Blog

How Nutrition Influences Dental Health

May 10 • 2 minute read

How Nutrition Influences Dental Health

While maintaining a consistent dental care routine of brushing and flossing is essential to your dental well-being, diet also plays a significant role in preserving the health of your smile. Studies show that certain foods and beverages improve the condition of your teeth, while others negatively impact them.

Consider adding to your diet...

High Calcium/Protein Foods/Drinks

Foods and drinks high in calcium help to strengthen enamel, the outer layer of teeth that shields them from tooth decay. Cheese and milk, for example, contain casein, a protein which forms a coating over the teeth, protecting the enamel. Consuming items high in calcium also stimulate saliva production while chewing, aiding in the regulation of the mouth’s pH balance as well as decreasing the risk of developing cavities.

Foods that positively affect oral health: cheese, yogurt, milk, leafy greens

Probiotics

Probiotic foods and beverages work to promote healthy bacteria levels in the smile and protect teeth from developing cavities.

Foods that positively affect oral health containing probiotics: sauerkraut, yogurt (plain), kombucha

Fibrous, High Water Content Foods
Crunchy, fibrous foods that contain high levels of water are great for saliva production, which can act as a natural rinse. An apple, for example, stimulates saliva production while its coarse texture works to clean teeth as you eat. While these types of foods can’t replace brushing and flossing, they can work to freshen the smile while you are going through your day to day tasks. 

Foods that positively affect oral health containing fiber: celery, cucumbers, carrots

Foods/Drinks high in phosphorus/vitamin D

Both phosphorus and vitamin D aid the body in calcium absorption, which is beneficial to the structure and overall health of the teeth.

Foods that positively affect oral health containing phosphorus: beans, lentils, nuts, red meat
Foods that positively affect oral health containing Vitamin D: eggs, fish, soy milk

Try to limit your consumption of...

Acidic Foods/Drinks

Foods with a high level of acidity can weaken the enamel. A number of dental issues can arise if your teeth are left without proper defense such as tooth sensitivity, discoloration, cavities.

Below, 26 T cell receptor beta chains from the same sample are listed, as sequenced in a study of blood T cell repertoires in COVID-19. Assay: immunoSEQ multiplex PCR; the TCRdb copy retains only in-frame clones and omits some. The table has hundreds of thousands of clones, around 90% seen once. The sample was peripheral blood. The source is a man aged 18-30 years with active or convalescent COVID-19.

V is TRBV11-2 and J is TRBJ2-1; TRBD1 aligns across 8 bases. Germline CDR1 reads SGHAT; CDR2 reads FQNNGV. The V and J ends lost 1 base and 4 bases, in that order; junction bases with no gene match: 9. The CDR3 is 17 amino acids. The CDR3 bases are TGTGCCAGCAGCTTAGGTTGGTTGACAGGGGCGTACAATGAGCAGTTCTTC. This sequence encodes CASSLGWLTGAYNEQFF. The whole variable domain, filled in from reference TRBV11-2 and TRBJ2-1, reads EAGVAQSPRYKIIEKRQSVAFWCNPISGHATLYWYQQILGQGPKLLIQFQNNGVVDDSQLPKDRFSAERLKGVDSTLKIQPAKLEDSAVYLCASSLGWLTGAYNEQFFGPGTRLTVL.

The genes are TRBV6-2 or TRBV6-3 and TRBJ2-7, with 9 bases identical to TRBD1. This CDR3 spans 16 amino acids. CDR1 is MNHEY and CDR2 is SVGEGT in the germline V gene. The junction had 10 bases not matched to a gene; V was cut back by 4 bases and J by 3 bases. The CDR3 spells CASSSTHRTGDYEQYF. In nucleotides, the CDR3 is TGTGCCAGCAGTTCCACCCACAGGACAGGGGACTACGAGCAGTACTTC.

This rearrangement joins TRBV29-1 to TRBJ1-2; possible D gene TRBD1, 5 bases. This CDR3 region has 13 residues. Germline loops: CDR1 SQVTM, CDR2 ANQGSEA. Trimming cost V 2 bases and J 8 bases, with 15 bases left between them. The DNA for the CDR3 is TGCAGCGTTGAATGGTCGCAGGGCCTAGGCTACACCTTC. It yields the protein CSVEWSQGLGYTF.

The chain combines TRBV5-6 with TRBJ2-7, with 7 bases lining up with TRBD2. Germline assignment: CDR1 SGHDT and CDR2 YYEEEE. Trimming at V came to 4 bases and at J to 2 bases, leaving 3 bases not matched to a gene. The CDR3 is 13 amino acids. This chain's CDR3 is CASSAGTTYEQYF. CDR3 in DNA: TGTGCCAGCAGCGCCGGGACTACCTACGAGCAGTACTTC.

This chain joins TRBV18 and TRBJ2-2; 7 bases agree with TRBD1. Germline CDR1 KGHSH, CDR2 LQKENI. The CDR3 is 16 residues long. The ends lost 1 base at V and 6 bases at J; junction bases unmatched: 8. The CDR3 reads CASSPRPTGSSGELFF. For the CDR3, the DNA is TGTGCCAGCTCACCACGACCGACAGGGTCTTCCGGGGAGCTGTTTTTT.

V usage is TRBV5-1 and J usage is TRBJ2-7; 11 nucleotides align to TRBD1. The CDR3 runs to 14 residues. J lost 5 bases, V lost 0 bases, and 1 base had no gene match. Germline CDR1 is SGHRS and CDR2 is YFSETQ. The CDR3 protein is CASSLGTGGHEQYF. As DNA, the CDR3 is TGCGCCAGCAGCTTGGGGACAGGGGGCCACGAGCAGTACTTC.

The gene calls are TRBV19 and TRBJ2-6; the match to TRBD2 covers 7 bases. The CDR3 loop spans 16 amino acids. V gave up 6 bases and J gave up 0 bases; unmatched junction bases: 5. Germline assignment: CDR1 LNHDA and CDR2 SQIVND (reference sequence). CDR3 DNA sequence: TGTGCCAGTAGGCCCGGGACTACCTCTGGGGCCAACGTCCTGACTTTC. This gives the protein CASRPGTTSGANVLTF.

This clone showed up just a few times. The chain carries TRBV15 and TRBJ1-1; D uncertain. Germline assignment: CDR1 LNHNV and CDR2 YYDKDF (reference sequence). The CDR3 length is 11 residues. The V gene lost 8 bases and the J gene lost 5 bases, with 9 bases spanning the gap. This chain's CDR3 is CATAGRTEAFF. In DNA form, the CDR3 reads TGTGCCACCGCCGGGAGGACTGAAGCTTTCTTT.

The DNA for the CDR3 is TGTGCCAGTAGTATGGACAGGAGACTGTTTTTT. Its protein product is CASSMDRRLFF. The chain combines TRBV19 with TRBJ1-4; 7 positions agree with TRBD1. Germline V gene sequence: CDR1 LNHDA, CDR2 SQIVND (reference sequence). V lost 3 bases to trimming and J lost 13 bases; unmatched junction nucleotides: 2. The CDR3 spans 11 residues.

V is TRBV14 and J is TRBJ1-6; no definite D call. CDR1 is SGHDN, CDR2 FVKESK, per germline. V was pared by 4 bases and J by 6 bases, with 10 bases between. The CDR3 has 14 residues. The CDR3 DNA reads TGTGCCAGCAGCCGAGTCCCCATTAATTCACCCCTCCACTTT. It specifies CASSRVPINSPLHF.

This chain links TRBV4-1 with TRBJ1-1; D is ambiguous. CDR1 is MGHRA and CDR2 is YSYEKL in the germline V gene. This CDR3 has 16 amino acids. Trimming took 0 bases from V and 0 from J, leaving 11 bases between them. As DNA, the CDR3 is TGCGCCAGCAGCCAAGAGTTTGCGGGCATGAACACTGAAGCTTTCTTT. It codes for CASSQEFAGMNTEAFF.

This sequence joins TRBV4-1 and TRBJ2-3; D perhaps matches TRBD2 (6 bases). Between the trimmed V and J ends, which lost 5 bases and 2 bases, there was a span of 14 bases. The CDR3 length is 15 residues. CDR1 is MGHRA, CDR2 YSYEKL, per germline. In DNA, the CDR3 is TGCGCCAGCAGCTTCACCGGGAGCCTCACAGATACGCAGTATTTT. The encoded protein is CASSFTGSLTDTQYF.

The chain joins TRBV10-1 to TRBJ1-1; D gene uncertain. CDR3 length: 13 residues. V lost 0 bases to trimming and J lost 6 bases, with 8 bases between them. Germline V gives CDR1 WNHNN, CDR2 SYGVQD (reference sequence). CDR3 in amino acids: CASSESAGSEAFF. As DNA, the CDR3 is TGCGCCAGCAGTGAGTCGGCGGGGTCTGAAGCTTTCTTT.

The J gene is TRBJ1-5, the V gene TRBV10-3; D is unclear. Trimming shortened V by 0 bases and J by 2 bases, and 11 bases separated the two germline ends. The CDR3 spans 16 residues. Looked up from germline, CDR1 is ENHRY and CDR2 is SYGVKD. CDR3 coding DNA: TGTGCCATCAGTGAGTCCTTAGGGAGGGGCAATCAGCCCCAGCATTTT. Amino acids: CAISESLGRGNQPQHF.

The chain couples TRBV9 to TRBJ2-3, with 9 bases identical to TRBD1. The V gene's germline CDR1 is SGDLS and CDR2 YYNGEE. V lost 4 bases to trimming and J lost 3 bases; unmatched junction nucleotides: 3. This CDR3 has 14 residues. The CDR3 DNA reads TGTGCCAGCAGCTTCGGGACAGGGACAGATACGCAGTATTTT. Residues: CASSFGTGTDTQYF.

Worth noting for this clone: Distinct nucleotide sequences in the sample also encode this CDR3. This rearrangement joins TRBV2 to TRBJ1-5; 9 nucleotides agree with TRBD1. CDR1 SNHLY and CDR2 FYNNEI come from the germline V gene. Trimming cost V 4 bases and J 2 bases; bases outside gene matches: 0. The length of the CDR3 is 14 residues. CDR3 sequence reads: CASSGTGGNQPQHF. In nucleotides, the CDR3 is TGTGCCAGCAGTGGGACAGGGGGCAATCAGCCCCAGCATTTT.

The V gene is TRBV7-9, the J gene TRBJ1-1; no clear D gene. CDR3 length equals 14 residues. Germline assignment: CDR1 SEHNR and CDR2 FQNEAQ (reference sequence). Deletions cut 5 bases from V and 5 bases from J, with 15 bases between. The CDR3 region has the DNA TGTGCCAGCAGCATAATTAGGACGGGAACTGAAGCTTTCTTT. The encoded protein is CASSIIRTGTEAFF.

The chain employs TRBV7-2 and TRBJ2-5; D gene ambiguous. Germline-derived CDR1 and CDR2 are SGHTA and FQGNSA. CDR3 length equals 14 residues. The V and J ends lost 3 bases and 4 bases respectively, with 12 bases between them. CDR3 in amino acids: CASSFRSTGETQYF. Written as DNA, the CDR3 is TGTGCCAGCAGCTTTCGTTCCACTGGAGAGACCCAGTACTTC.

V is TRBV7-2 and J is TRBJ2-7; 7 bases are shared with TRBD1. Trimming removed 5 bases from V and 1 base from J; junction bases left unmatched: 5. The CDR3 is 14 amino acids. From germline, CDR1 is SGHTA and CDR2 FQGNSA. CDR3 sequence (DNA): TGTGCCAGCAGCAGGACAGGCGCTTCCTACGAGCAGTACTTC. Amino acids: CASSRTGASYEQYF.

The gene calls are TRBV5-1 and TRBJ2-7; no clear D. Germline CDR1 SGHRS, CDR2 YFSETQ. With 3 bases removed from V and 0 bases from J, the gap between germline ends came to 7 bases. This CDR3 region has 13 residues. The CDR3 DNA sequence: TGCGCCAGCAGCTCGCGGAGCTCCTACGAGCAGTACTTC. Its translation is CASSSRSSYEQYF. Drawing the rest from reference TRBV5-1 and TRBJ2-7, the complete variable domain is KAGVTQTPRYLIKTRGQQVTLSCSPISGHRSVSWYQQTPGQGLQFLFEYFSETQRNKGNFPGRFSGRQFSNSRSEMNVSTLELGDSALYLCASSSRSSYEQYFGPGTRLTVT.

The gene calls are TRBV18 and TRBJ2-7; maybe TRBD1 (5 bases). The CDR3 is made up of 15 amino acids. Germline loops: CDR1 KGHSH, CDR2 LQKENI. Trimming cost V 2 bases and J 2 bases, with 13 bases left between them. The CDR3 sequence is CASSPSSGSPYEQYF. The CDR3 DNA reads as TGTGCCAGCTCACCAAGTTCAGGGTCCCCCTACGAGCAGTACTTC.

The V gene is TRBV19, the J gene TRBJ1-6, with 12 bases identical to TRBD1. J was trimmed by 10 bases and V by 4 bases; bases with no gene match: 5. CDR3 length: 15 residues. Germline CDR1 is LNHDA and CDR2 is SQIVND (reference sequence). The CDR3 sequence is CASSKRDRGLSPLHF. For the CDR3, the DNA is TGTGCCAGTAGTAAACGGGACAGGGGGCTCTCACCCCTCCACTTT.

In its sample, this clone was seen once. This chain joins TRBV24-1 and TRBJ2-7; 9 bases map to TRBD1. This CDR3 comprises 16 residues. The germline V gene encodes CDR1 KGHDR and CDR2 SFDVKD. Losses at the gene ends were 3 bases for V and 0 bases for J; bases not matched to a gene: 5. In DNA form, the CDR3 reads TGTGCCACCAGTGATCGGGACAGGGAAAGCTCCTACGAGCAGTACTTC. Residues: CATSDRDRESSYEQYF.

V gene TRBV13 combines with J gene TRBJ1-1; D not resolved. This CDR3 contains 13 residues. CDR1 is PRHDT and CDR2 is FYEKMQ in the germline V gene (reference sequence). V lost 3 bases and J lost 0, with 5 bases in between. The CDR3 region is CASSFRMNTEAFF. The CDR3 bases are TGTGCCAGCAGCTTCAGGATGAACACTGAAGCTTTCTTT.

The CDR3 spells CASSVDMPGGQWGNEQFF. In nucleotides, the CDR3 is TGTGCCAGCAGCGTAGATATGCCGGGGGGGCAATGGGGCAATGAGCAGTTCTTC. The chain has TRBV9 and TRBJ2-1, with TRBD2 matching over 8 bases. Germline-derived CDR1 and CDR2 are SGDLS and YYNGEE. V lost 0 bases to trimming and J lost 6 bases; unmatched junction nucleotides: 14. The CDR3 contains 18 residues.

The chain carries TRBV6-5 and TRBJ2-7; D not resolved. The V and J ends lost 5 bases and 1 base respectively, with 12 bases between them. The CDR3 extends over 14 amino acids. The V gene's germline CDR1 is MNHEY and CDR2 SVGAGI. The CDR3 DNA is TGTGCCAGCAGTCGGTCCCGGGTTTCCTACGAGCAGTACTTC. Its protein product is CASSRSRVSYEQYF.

Acidic foods that negatively affect oral health if eaten in high volumes: lemon, coffee, tomato, alcohol 

Sugary Foods/Drinks

A person should limit their intake of sugary foods and drinks to ward off the development of cavities. While sugar is not the cause of decay, it does aid in the spread of harmful microbes in the smile as it is what they feed off of. Bacteria secrete an acid that eats away at the enamel which causes cavities. Limiting high-sugar snacks from your diet, as well as brushing after their consumption lowers the risk of complications accompanied by these foods. 

Sugary foods that negatively affect oral health if eaten in high volumes: energy drinks, high sugar sports drinks, soda, candy, chips, bread, dried fruits

Brittle Foods

Teeth may be tough but try and avoid testing it with hard foods like ice. Chewing ice, and comparable foods, damages the enamel over time, and can lead to chipped teeth.

Hard foods that negatively affect oral health if eaten in high volumes: hard candies and ice if chewed

If you would like to learn more about which foods positively and negatively impact your oral health, contact Downtown Dental today! Dr. Deragobian and her team look forward to helping you and your loved ones maintain their beautiful smiles for a lifetime.

Recent Articles

Dental Fillings: What You Need to Know

Tooth decay is a dental health problem that frequently arises as a result of poor dental hygiene and ...

Dentistry for Seniors: What You Need to Know

It turns out that everything you learned about dental hygiene as a child still applies in your golde ...

#dentures#dentistry for seniors#implant supported dentures,restoration
Top 3 Causes of Child Tooth Decay

It’s never too early to start caring about your child’s teeth. Starting them on a path t ...

#for kids